Symptoms of Seasonal Allergies in Cats

Seasonal allergies appear in felines, canines and humans. Cat symptoms of seasonal allergies are very similar to those experienced by human allergy sufferers. A seasonal allergy develops when an over sensitive immune system launches an attack on a foreign substance in the body. The invading substances are usually benign and most animals do not develop allergy symptoms. Genetics may determine immune sensitivity in cats and humans.

Seasonal allergies fall into the category of atopic allergies. Atopy refers to allergies that undergo a sensitization period. This does not include rapid reactions or irritations that develop upon contact with chemicals or toxin agents. Food allergies are also excluded from this category.

Seasonal Allergies

Seasonal allergies fall into 2 categories:

  • inhalant
  • contact

Airborne agents, such as dust, pollen, molds and fungi, cause inhalant allergies. Contact allergies develop after direct physical contact with a substance.

Contact allergies are rare among felines, as their hair protects the body from most substances; however, shampoos, soaps, household cleaning product and plants can induce an allergy in sensitive individuals.

Sensitization Inhalant Allergy

Most felines will not display full symptoms of inhalant seasonal allergies for at least 6 months after exposure. In some cats, this may take 2 years to develop.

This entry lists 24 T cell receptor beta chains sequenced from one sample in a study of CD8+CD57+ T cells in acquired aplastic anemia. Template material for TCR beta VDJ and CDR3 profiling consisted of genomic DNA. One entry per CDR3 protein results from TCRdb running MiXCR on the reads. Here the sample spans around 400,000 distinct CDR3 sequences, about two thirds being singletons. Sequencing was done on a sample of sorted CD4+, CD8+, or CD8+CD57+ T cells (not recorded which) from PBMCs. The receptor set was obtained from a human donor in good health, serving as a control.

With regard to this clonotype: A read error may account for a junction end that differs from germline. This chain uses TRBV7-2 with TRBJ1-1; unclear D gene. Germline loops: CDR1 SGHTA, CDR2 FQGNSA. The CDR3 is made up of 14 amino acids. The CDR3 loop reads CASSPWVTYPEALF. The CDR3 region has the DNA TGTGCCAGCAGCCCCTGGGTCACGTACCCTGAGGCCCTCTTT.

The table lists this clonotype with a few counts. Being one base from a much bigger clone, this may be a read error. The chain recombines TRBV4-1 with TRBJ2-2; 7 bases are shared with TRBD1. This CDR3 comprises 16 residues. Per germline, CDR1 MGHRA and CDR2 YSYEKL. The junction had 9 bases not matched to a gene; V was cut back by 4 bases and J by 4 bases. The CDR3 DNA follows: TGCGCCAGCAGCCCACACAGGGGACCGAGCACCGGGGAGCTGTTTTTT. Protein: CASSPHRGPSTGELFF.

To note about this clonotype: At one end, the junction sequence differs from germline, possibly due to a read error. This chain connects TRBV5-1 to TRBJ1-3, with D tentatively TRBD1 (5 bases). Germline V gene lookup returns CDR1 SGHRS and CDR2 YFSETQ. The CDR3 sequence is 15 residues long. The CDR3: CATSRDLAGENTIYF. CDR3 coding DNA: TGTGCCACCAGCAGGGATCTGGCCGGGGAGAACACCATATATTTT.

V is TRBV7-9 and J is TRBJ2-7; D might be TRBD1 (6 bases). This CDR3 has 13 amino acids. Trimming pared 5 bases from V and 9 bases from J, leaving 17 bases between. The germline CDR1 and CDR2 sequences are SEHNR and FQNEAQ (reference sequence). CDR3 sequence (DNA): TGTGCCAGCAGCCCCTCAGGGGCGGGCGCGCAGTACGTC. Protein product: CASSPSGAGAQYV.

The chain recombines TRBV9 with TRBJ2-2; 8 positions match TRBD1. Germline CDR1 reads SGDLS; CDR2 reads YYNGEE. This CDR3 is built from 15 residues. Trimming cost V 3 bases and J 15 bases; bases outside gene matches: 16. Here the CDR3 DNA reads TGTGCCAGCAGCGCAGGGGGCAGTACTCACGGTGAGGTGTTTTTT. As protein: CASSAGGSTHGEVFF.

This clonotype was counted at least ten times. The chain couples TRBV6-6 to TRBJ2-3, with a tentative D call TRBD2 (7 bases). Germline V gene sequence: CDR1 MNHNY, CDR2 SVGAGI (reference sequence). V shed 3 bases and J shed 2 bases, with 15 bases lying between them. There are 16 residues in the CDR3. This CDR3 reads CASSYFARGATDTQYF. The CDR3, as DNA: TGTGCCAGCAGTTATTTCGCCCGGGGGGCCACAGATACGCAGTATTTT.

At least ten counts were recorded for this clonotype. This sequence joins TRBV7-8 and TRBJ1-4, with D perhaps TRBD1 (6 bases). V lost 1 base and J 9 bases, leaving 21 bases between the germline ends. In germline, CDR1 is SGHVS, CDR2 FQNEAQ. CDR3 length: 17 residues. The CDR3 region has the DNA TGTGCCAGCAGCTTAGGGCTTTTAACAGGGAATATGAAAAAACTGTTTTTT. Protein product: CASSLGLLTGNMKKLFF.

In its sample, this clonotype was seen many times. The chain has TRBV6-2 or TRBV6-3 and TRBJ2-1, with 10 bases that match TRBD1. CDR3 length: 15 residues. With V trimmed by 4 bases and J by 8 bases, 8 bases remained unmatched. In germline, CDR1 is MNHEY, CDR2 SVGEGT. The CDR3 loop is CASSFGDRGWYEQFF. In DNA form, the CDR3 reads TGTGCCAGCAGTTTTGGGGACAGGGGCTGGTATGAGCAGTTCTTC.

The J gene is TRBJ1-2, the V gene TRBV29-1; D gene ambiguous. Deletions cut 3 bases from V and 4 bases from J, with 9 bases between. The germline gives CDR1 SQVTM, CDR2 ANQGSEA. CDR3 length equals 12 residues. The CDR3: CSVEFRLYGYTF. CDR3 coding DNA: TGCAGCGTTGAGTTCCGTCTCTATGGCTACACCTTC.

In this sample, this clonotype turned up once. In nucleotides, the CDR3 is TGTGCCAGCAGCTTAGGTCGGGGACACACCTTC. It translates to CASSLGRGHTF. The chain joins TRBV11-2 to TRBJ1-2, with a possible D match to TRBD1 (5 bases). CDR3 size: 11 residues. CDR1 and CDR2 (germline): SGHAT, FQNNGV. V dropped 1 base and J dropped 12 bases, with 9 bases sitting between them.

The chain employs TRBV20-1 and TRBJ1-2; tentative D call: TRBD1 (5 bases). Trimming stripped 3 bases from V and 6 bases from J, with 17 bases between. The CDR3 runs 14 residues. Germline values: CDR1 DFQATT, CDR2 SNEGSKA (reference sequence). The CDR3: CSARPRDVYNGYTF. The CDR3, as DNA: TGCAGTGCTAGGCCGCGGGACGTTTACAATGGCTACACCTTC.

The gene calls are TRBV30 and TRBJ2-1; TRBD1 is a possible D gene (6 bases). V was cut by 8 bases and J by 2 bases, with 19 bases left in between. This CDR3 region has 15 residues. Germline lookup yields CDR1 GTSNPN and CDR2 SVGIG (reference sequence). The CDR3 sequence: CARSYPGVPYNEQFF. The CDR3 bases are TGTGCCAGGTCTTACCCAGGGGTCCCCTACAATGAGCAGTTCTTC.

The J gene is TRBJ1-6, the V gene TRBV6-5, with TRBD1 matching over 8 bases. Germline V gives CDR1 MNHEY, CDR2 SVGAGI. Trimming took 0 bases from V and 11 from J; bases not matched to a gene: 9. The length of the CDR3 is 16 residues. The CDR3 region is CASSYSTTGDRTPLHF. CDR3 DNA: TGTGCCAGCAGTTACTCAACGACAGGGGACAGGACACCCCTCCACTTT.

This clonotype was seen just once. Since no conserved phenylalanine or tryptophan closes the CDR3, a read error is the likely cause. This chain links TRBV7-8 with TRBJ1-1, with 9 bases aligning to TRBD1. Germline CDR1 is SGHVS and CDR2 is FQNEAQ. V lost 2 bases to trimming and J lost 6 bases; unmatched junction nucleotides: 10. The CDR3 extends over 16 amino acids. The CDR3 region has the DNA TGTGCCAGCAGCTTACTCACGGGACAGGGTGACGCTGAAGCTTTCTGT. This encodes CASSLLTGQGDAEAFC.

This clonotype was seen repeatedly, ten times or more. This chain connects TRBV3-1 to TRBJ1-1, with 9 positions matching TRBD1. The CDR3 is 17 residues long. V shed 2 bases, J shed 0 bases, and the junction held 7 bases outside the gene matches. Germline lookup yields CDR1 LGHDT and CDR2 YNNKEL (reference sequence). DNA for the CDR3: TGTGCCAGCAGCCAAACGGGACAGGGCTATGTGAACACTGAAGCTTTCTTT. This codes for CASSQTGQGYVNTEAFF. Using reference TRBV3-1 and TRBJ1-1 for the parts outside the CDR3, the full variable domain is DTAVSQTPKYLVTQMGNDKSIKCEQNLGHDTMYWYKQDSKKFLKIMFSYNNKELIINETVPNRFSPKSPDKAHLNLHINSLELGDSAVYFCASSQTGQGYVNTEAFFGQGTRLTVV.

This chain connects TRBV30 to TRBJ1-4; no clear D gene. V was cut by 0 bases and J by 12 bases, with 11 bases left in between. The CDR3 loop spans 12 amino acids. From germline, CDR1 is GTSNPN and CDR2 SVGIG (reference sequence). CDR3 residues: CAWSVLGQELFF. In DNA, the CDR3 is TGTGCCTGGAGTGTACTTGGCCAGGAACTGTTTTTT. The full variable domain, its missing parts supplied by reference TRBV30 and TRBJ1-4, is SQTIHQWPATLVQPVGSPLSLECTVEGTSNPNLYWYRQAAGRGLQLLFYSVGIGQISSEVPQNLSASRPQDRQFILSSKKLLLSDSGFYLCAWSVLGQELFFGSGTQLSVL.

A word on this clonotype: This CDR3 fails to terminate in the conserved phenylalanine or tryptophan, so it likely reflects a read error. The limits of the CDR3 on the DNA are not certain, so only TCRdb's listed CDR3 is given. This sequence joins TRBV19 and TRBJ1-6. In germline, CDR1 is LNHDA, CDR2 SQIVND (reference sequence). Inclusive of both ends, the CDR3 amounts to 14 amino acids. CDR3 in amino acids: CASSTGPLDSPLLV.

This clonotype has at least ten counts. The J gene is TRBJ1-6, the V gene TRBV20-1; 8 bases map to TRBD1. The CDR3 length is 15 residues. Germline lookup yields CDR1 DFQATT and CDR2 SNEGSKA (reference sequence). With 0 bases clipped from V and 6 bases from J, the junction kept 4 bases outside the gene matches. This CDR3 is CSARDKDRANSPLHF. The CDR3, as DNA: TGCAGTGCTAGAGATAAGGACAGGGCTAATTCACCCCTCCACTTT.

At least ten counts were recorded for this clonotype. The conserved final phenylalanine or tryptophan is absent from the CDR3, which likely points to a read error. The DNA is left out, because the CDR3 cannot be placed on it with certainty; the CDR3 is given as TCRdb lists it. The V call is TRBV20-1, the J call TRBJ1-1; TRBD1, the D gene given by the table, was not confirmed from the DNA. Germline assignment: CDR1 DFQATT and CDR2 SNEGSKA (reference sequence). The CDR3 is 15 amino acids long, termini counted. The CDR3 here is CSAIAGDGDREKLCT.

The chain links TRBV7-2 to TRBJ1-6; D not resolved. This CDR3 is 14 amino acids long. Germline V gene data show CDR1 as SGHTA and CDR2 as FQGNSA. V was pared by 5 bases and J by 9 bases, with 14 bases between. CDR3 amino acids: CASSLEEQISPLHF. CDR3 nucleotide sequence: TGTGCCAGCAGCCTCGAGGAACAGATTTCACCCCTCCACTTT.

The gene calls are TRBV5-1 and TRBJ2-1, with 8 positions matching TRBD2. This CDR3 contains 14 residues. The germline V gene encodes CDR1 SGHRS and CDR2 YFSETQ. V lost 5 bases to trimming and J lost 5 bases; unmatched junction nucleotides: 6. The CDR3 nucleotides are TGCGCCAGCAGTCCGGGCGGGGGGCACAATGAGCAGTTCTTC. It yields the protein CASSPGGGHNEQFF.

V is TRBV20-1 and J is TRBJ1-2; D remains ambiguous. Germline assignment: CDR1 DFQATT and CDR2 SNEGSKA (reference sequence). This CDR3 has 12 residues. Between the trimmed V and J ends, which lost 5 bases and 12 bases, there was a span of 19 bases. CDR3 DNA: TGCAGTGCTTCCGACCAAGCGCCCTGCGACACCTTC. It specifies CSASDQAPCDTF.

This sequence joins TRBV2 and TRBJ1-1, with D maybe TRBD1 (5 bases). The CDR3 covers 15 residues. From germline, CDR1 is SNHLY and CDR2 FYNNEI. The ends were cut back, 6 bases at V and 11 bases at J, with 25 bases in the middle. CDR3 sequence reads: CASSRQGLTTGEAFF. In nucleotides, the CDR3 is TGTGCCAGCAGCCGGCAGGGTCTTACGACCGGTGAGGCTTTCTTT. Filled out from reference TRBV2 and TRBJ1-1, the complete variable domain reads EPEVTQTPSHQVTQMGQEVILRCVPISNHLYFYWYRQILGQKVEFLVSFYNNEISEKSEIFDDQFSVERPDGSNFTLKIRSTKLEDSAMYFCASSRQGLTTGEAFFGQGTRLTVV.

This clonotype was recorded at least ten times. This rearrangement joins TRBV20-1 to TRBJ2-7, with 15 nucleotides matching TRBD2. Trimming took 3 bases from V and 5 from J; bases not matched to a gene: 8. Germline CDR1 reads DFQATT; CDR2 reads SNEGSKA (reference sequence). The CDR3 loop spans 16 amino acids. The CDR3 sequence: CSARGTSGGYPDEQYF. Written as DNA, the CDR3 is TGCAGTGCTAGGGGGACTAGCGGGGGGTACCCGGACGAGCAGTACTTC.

During the initial contact with a substance, the body will begin to produce antibodies within a certain type of white blood cell. Upon subsequent contact, the cells release antibodies in the form of antigens. One powerful antigen is histamine. Over time, the body releases larger amounts of antigens. The antigens trigger the seasonal allergy symptoms.

It is at this point that felines begin to feel the discomfort associated with seasonal allergies. In airborne allergies, it is difficult to remove the source. In the case of pollens, symptoms may lessen during the winter months.

Inhalant allergy symptoms include:

  • scratching of the face and neck region
  • constant licking of the feet
  • watery eyes or mucous in the eyes
  • runny nose
  • pawing and scratching the ears
  • rash
  • hair loss
  • skin lesions or pustules
  • darkening of pigmentation
  • thickening of skin

Felines that remain untreated are at risk of developing bacterial infection in the spreading lesions and pustules. Diagnosis is difficult, because symptoms are often similar in cases of dermatitis, infections and insect bites.

Contact Seasonal Allergies

Contact allergies usually appear within 12 to 48 hours after initial contact. They do not undergo a period of sensitization.

Contact allergy symptoms include:

  • swelling of the face
  • development of hives
  • inflammation and/or redness around the eyes, mouth and nose
  • itching
  • welts
  • licking of the feet

Symptoms of contact allergies develop rapidly and isolation from the source may alleviate symptoms. These symptoms may also indicate a more serious condition or reaction to a toxic chemical. Only your veterinarian can provide a diagnosis and treatment plan.

Non-Seasonal Allergies

Seasonal allergies share many of the symptoms observed in seasonal allergies. Food allergies or food hypersensitivity can be mistaken for a seasonal allergy. They often suffer from itching, hair loss and inflammation. In some cases, vomiting or diarrhea is present.

Feline allergies to medications or contact irritations may also present similar symptoms.

In combination with diagnostic testing, a detailed history will help your veterinarian discover the cause of the allergy and appropriate treatment.